Subversion executes hooks as the same user who owns the process that is accessing the Subversion repository. In most cases, the repository is being accessed via a Subversion server, so this user is the same user as whom the server runs on the system. The hooks themselves will need to be configured with OS-level permissions that allow that user to execute them. Also, this means that any programs or files (including the Subversion repository) accessed directly or indirectly by the hook will be accessed as the same user. In other words, be alert to potential permission-related problems that could prevent the hook from performing the tasks it is designed to perform.
There are several hooks implemented by the Subversion repository, and you can get details about each of them in Subversion Repository Hook Reference. As a repository administrator, you'll need to decide which hooks you wish to implement (by way of providing an appropriately named and permissioned hook program), and how. When you make this decision, keep in mind the big picture of how your repository is deployed. For example, if you are using server configuration to determine which users are permitted to commit changes to your repository, you don't need to do this sort of access control via the hook system.
By default, Subversion executes hook scripts with an
empty environment—that is, no environment variables
are set at all, not even
%PATH%, under Windows). Because of
this, many administrators are baffled when their hook
program runs fine by hand, but doesn't work when invoked by
Subversion. Administrators have historically worked around
this problem by manually setting all the environment
variables their hook scripts need in the scripts
Subversion 1.8 introduces a new way to manage the
environment of Subversion-executed hook scripts—the
hook script environment configuration file. If a Subversion
server finds a file named
conf/ subdirectory, it
parses that file as an INI-formatted configuration file and
applies the option names and variables found therein to the
hook script's execution environment as environment
The syntax of the
hooks-env file is
pretty straightforward: each section name is the name of a
hook script (such as
[post-revprop-change]), and the
configuration items inside that section are treated as
mappings of environment variable names to desired values.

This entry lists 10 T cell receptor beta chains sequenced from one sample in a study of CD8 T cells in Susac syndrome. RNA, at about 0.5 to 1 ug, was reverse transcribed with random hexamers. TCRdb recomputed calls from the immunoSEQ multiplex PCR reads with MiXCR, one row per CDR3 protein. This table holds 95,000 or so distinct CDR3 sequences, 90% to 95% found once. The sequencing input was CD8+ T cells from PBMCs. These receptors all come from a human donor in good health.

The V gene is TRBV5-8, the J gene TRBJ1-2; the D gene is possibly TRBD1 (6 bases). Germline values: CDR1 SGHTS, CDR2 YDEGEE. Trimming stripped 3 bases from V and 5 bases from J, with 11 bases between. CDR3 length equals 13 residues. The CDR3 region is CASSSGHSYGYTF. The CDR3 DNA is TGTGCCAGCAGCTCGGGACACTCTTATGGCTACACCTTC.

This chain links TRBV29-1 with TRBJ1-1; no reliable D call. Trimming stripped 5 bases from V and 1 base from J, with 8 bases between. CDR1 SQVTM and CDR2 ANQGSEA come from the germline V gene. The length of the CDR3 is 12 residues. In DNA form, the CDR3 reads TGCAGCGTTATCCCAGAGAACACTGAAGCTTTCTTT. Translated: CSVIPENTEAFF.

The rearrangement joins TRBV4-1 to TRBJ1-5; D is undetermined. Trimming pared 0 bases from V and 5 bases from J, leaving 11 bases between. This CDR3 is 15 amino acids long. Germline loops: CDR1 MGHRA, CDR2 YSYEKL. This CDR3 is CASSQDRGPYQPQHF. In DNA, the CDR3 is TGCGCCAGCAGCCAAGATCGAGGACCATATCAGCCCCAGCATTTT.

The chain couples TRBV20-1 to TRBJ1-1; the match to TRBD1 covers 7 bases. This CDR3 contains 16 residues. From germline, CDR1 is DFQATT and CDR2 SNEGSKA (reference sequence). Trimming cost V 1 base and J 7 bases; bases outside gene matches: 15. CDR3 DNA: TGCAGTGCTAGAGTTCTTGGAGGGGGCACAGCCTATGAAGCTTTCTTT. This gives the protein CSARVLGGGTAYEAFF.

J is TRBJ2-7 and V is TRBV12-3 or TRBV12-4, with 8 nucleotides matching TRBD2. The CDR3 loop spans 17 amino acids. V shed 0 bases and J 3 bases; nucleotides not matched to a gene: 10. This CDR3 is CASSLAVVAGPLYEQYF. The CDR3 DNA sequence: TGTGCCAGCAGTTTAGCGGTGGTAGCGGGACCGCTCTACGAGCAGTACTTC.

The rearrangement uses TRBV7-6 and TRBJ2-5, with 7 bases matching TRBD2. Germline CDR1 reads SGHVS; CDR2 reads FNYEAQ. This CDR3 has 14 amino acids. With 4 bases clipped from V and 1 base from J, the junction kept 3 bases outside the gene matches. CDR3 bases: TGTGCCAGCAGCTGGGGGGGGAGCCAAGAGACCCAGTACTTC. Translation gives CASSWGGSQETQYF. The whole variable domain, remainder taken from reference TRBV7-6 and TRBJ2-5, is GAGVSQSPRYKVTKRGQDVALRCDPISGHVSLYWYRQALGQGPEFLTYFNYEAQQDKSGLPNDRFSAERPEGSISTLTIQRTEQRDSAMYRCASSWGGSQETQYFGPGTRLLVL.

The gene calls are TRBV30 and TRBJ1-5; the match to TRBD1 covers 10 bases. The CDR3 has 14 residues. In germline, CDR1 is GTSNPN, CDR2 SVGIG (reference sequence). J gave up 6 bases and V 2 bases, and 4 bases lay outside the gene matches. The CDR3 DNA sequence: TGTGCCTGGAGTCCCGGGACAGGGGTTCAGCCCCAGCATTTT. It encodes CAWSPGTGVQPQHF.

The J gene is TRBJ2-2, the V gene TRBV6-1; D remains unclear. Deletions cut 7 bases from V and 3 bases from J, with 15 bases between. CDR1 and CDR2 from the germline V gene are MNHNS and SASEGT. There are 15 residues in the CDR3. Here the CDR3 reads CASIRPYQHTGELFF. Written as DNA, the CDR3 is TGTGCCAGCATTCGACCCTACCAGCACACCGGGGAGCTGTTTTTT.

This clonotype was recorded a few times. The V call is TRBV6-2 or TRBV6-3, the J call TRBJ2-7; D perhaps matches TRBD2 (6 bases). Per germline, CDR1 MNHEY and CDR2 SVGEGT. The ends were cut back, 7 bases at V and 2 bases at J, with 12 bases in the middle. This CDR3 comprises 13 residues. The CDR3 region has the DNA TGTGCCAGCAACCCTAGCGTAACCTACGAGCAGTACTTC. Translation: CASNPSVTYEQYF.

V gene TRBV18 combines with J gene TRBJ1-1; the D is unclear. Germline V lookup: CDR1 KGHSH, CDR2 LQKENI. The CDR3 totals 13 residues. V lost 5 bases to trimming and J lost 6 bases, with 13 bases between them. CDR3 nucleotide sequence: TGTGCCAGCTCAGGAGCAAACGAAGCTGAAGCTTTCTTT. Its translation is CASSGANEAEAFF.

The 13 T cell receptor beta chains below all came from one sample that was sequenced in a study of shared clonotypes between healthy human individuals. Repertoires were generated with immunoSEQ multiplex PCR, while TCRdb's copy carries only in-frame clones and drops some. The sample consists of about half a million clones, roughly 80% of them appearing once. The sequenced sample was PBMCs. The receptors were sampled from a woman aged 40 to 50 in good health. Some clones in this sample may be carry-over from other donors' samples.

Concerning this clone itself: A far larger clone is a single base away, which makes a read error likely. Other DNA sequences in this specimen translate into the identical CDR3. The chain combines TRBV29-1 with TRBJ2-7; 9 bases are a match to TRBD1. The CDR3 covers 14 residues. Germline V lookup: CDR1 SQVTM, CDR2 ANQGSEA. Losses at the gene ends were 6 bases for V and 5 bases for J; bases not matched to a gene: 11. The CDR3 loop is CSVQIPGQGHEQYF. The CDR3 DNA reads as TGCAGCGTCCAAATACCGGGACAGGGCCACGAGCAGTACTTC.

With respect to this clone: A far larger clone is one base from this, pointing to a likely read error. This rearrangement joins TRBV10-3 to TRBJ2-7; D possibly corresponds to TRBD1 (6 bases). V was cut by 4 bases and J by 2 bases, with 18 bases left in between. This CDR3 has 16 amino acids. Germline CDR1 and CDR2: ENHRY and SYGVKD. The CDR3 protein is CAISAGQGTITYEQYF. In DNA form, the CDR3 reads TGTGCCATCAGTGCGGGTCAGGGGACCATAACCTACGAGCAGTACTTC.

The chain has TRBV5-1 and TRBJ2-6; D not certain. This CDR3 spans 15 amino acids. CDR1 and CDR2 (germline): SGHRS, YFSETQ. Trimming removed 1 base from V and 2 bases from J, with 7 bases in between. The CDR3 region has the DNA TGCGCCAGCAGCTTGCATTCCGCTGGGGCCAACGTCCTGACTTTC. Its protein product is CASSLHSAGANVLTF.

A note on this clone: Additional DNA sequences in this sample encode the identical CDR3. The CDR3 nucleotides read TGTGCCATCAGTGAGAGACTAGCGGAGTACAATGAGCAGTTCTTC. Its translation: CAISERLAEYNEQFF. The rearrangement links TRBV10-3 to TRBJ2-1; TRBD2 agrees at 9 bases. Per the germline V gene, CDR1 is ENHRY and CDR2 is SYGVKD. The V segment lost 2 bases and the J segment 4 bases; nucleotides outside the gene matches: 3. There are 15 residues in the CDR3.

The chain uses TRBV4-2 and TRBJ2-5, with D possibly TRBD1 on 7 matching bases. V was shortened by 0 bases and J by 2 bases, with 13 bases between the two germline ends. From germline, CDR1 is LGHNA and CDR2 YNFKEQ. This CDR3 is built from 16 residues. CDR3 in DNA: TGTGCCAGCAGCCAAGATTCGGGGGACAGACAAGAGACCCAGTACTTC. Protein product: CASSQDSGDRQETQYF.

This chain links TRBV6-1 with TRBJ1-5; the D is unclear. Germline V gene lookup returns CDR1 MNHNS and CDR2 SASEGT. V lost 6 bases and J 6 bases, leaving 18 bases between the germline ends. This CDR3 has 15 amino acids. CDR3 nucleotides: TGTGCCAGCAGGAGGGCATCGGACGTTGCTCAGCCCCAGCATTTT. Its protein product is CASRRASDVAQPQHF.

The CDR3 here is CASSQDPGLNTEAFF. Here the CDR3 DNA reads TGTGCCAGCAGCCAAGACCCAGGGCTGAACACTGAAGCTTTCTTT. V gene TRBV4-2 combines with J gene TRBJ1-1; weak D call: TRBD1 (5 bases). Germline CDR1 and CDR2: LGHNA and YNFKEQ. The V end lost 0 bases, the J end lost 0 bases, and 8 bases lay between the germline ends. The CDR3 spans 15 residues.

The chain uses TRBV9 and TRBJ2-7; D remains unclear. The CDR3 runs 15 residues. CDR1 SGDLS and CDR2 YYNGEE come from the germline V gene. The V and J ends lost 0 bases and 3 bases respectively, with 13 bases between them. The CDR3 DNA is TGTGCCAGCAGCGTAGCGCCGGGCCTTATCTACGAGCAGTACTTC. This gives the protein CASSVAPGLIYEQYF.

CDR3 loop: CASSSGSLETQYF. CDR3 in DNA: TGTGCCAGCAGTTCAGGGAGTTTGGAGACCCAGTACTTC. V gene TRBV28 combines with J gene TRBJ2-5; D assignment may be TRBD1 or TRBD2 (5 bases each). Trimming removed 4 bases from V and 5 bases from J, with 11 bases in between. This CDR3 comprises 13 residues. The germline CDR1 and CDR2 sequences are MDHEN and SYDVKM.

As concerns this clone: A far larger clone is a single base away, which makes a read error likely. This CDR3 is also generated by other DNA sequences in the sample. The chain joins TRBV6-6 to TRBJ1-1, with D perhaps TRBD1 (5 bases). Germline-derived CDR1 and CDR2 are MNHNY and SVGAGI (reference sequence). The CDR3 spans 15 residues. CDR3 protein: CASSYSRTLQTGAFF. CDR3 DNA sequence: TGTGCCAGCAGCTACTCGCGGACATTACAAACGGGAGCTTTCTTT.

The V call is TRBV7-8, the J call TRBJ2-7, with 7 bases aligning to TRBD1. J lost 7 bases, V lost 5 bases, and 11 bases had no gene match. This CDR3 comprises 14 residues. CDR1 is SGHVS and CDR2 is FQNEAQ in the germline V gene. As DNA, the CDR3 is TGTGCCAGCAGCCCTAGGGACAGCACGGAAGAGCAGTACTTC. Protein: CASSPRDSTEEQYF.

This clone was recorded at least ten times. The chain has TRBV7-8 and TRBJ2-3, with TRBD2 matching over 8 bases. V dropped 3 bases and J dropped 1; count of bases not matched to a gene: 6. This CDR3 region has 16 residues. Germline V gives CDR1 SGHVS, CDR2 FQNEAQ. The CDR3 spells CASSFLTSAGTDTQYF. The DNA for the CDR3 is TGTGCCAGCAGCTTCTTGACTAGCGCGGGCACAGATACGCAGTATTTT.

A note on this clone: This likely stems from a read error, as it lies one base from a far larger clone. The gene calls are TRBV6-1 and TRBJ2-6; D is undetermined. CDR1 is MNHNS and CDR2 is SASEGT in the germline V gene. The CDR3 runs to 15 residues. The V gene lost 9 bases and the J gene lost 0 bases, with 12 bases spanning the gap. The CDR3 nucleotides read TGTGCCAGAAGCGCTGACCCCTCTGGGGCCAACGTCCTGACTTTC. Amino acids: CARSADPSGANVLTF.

Additionally, there is a
[default] section, which can be
used to configure environment variable mappings that should
be applied to all hook scripts (unless
explicitly overridden by per-hook-script settings). See
Example 5.1, “hooks-env (custom hook script environment
for a sample
Example 5.1. hooks-env (custom hook script environment configuration)
# All scripts should use a UTF-8 locale and have our hook script # utilities directory on the search path. [default] LANG = en_US.UTF-8 PATH = /usr/local/svn/tools:/usr/bin # The post-commit and post-revprop-change scripts want to run # programs from our custom synctools replication software suite, too. [post-commit] PATH = /usr/local/synctools-1.1/bin:%(PATH)s [post-revprop-change] PATH = /usr/local/synctools-1.1/bin:%(PATH)s
Example 5.1, “hooks-env (custom hook script environment
configuration)” also demonstrates the nifty string substitution syntax
found in Subversion's configuration file parser. In this
example, the value of the
option—pulled from the
section of the file—is substituted in place of
%(PATH)s placeholder text in the
per-hook sections. For more about this special syntax,
README.txt file which lives
in the Subversion runtime configuration directory. (And
for more information about that directory, see
the section called “Runtime Configuration Area”.)
Of course, having exact duplicates of your custom hook
script environment configuration files in every single
conf/ directory could get
cumbersome, especially when you need to make changes to them
all. So Subversion's servers allow you to specify an
alternate (possibly shared) location for this configuration
Repository hook scripts can offer a wide range of utility, but most tend to fall into a few basic categories: notification, validation, and replication.
Notification scripts are those which tell someone that something happened. The most common of these found in a Subversion service offering involve programs which send commit and revision property change notification emails to project members, driven by the post-commit and post-revprop-change hooks, respectively. There are numerous other notification approaches, from issue tracker integration scripts to scripts which operate as IRC bots to announce that something's changed in the repository.
On the validation side of things, the start-commit and pre-commit hooks are widely used to allow or disallow commits based on various criteria: the author of the commit, the formatting and/or content of the log message which describes the commit, and even the low-level details of the changes made to files and directories in the commit. Likewise, the pre-revprop-change hook acts as the gateway to revision property changes, which is an especially valuable role considering the fact that revision properties are not themselves versioned, and can therefore only be modified destructively.